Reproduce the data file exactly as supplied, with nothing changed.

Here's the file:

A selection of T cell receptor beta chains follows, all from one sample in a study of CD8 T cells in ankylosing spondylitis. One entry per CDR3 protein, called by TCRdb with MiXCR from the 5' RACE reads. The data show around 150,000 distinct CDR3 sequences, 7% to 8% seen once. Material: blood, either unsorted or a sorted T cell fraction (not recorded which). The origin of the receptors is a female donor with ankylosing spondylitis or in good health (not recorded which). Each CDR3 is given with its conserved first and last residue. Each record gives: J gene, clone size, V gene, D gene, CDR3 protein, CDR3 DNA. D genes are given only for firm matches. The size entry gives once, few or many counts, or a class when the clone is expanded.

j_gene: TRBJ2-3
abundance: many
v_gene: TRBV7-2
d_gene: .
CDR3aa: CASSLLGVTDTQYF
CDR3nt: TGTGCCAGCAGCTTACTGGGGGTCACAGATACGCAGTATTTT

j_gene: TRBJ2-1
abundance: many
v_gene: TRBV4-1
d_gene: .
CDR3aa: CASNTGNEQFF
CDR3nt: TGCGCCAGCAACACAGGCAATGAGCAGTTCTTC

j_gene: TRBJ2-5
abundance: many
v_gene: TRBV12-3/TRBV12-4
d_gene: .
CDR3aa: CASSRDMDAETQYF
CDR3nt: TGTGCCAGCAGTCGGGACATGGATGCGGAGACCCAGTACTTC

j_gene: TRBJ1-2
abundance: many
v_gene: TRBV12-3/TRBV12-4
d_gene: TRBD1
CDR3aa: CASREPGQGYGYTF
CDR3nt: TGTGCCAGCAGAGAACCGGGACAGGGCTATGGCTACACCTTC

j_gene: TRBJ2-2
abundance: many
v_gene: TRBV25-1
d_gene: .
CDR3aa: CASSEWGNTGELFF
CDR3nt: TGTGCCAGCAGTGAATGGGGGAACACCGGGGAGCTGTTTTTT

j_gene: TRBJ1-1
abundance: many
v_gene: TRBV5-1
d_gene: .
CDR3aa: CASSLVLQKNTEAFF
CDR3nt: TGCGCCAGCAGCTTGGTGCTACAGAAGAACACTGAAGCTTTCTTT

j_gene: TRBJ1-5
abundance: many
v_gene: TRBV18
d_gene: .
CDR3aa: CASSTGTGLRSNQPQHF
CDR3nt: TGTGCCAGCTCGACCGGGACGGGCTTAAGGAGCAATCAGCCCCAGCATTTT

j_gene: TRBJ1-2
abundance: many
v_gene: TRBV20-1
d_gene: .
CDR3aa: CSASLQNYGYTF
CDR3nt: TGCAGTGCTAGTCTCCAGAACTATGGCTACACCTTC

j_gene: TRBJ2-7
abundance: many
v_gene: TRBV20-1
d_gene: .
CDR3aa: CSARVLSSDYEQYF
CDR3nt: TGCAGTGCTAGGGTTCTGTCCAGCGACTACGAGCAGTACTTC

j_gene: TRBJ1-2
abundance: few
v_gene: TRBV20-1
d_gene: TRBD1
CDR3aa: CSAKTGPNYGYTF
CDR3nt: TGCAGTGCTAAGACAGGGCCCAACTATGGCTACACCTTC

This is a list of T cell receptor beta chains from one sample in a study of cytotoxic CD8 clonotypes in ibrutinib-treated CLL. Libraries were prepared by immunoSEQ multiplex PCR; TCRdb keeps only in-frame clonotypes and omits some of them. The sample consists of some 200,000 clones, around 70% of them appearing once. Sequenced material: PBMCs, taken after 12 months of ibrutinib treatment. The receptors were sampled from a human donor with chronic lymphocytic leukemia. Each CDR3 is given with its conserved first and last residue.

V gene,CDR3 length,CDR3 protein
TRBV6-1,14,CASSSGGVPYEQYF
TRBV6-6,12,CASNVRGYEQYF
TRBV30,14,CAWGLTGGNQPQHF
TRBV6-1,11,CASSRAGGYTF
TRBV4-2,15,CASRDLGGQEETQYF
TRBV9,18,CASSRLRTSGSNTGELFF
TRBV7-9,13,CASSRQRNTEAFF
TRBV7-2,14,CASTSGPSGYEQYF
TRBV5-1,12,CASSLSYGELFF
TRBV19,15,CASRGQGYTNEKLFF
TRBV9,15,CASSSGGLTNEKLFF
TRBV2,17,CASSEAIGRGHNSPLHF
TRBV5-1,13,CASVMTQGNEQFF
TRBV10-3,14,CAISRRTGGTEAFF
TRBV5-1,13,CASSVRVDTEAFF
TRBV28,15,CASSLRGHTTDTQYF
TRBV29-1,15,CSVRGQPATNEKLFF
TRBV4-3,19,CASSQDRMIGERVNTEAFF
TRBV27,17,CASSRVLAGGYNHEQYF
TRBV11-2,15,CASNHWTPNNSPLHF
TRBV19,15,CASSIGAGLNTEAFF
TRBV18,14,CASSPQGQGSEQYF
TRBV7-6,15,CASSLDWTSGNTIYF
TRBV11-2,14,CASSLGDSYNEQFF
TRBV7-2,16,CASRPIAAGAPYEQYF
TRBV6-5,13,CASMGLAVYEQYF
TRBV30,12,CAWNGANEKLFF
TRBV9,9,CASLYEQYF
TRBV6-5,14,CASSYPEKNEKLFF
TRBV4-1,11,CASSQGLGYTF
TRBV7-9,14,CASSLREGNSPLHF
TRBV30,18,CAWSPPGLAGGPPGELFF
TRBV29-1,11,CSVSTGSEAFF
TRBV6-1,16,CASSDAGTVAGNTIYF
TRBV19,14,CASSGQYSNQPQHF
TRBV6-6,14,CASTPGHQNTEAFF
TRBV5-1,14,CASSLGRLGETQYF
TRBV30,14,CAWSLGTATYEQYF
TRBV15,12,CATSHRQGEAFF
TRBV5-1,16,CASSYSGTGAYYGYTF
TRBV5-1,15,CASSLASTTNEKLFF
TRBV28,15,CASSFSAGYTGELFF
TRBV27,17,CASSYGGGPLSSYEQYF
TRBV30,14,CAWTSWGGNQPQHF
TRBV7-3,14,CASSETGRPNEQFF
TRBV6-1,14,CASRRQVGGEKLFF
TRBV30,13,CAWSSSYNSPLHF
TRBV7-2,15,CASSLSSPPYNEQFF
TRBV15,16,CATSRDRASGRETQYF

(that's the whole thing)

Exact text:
A selection of T cell receptor beta chains follows, all from one sample in a study of CD8 T cells in ankylosing spondylitis. One entry per CDR3 protein, called by TCRdb with MiXCR from the 5' RACE reads. The data show around 150,000 distinct CDR3 sequences, 7% to 8% seen once. Material: blood, either unsorted or a sorted T cell fraction (not recorded which). The origin of the receptors is a female donor with ankylosing spondylitis or in good health (not recorded which). Each CDR3 is given with its conserved first and last residue. Each record gives: J gene, clone size, V gene, D gene, CDR3 protein, CDR3 DNA. D genes are given only for firm matches. The size entry gives once, few or many counts, or a class when the clone is expanded.

j_gene: TRBJ2-3
abundance: many
v_gene: TRBV7-2
d_gene: .
CDR3aa: CASSLLGVTDTQYF
CDR3nt: TGTGCCAGCAGCTTACTGGGGGTCACAGATACGCAGTATTTT

j_gene: TRBJ2-1
abundance: many
v_gene: TRBV4-1
d_gene: .
CDR3aa: CASNTGNEQFF
CDR3nt: TGCGCCAGCAACACAGGCAATGAGCAGTTCTTC

j_gene: TRBJ2-5
abundance: many
v_gene: TRBV12-3/TRBV12-4
d_gene: .
CDR3aa: CASSRDMDAETQYF
CDR3nt: TGTGCCAGCAGTCGGGACATGGATGCGGAGACCCAGTACTTC

j_gene: TRBJ1-2
abundance: many
v_gene: TRBV12-3/TRBV12-4
d_gene: TRBD1
CDR3aa: CASREPGQGYGYTF
CDR3nt: TGTGCCAGCAGAGAACCGGGACAGGGCTATGGCTACACCTTC

j_gene: TRBJ2-2
abundance: many
v_gene: TRBV25-1
d_gene: .
CDR3aa: CASSEWGNTGELFF
CDR3nt: TGTGCCAGCAGTGAATGGGGGAACACCGGGGAGCTGTTTTTT

j_gene: TRBJ1-1
abundance: many
v_gene: TRBV5-1
d_gene: .
CDR3aa: CASSLVLQKNTEAFF
CDR3nt: TGCGCCAGCAGCTTGGTGCTACAGAAGAACACTGAAGCTTTCTTT

j_gene: TRBJ1-5
abundance: many
v_gene: TRBV18
d_gene: .
CDR3aa: CASSTGTGLRSNQPQHF
CDR3nt: TGTGCCAGCTCGACCGGGACGGGCTTAAGGAGCAATCAGCCCCAGCATTTT

j_gene: TRBJ1-2
abundance: many
v_gene: TRBV20-1
d_gene: .
CDR3aa: CSASLQNYGYTF
CDR3nt: TGCAGTGCTAGTCTCCAGAACTATGGCTACACCTTC

j_gene: TRBJ2-7
abundance: many
v_gene: TRBV20-1
d_gene: .
CDR3aa: CSARVLSSDYEQYF
CDR3nt: TGCAGTGCTAGGGTTCTGTCCAGCGACTACGAGCAGTACTTC

j_gene: TRBJ1-2
abundance: few
v_gene: TRBV20-1
d_gene: TRBD1
CDR3aa: CSAKTGPNYGYTF
CDR3nt: TGCAGTGCTAAGACAGGGCCCAACTATGGCTACACCTTC

This is a list of T cell receptor beta chains from one sample in a study of cytotoxic CD8 clonotypes in ibrutinib-treated CLL. Libraries were prepared by immunoSEQ multiplex PCR; TCRdb keeps only in-frame clonotypes and omits some of them. The sample consists of some 200,000 clones, around 70% of them appearing once. Sequenced material: PBMCs, taken after 12 months of ibrutinib treatment. The receptors were sampled from a human donor with chronic lymphocytic leukemia. Each CDR3 is given with its conserved first and last residue.

V gene,CDR3 length,CDR3 protein
TRBV6-1,14,CASSSGGVPYEQYF
TRBV6-6,12,CASNVRGYEQYF
TRBV30,14,CAWGLTGGNQPQHF
TRBV6-1,11,CASSRAGGYTF
TRBV4-2,15,CASRDLGGQEETQYF
TRBV9,18,CASSRLRTSGSNTGELFF
TRBV7-9,13,CASSRQRNTEAFF
TRBV7-2,14,CASTSGPSGYEQYF
TRBV5-1,12,CASSLSYGELFF
TRBV19,15,CASRGQGYTNEKLFF
TRBV9,15,CASSSGGLTNEKLFF
TRBV2,17,CASSEAIGRGHNSPLHF
TRBV5-1,13,CASVMTQGNEQFF
TRBV10-3,14,CAISRRTGGTEAFF
TRBV5-1,13,CASSVRVDTEAFF
TRBV28,15,CASSLRGHTTDTQYF
TRBV29-1,15,CSVRGQPATNEKLFF
TRBV4-3,19,CASSQDRMIGERVNTEAFF
TRBV27,17,CASSRVLAGGYNHEQYF
TRBV11-2,15,CASNHWTPNNSPLHF
TRBV19,15,CASSIGAGLNTEAFF
TRBV18,14,CASSPQGQGSEQYF
TRBV7-6,15,CASSLDWTSGNTIYF
TRBV11-2,14,CASSLGDSYNEQFF
TRBV7-2,16,CASRPIAAGAPYEQYF
TRBV6-5,13,CASMGLAVYEQYF
TRBV30,12,CAWNGANEKLFF
TRBV9,9,CASLYEQYF
TRBV6-5,14,CASSYPEKNEKLFF
TRBV4-1,11,CASSQGLGYTF
TRBV7-9,14,CASSLREGNSPLHF
TRBV30,18,CAWSPPGLAGGPPGELFF
TRBV29-1,11,CSVSTGSEAFF
TRBV6-1,16,CASSDAGTVAGNTIYF
TRBV19,14,CASSGQYSNQPQHF
TRBV6-6,14,CASTPGHQNTEAFF
TRBV5-1,14,CASSLGRLGETQYF
TRBV30,14,CAWSLGTATYEQYF
TRBV15,12,CATSHRQGEAFF
TRBV5-1,16,CASSYSGTGAYYGYTF
TRBV5-1,15,CASSLASTTNEKLFF
TRBV28,15,CASSFSAGYTGELFF
TRBV27,17,CASSYGGGPLSSYEQYF
TRBV30,14,CAWTSWGGNQPQHF
TRBV7-3,14,CASSETGRPNEQFF
TRBV6-1,14,CASRRQVGGEKLFF
TRBV30,13,CAWSSSYNSPLHF
TRBV7-2,15,CASSLSSPPYNEQFF
TRBV15,16,CATSRDRASGRETQYF